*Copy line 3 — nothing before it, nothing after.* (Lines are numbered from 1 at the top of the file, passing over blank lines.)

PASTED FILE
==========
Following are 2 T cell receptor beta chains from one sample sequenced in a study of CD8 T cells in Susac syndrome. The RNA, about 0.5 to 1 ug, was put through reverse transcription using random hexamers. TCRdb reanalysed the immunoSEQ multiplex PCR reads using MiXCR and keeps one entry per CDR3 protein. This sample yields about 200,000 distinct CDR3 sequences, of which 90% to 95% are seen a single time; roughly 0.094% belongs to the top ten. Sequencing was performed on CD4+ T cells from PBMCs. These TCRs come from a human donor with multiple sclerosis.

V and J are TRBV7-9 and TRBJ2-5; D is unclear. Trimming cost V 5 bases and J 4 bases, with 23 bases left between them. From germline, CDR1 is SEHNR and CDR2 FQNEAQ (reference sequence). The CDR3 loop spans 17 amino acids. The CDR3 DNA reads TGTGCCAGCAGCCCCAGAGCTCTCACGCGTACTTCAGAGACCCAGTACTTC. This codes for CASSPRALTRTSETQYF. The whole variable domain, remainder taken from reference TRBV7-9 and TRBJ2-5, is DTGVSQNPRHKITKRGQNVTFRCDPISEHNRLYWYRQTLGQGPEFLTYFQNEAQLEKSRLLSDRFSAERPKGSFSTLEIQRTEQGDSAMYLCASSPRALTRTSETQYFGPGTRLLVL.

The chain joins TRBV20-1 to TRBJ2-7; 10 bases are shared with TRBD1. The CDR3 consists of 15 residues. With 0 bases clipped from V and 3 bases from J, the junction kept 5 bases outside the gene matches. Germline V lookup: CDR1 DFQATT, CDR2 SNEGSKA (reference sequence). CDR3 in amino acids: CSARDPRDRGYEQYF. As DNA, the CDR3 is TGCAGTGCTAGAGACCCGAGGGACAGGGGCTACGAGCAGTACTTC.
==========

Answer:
The chain joins TRBV20-1 to TRBJ2-7; 10 bases are shared with TRBD1. The CDR3 consists of 15 residues. With 0 bases clipped from V and 3 bases from J, the junction kept 5 bases outside the gene matches. Germline V lookup: CDR1 DFQATT, CDR2 SNEGSKA (reference sequence). CDR3 in amino acids: CSARDPRDRGYEQYF. As DNA, the CDR3 is TGCAGTGCTAGAGACCCGAGGGACAGGGGCTACGAGCAGTACTTC.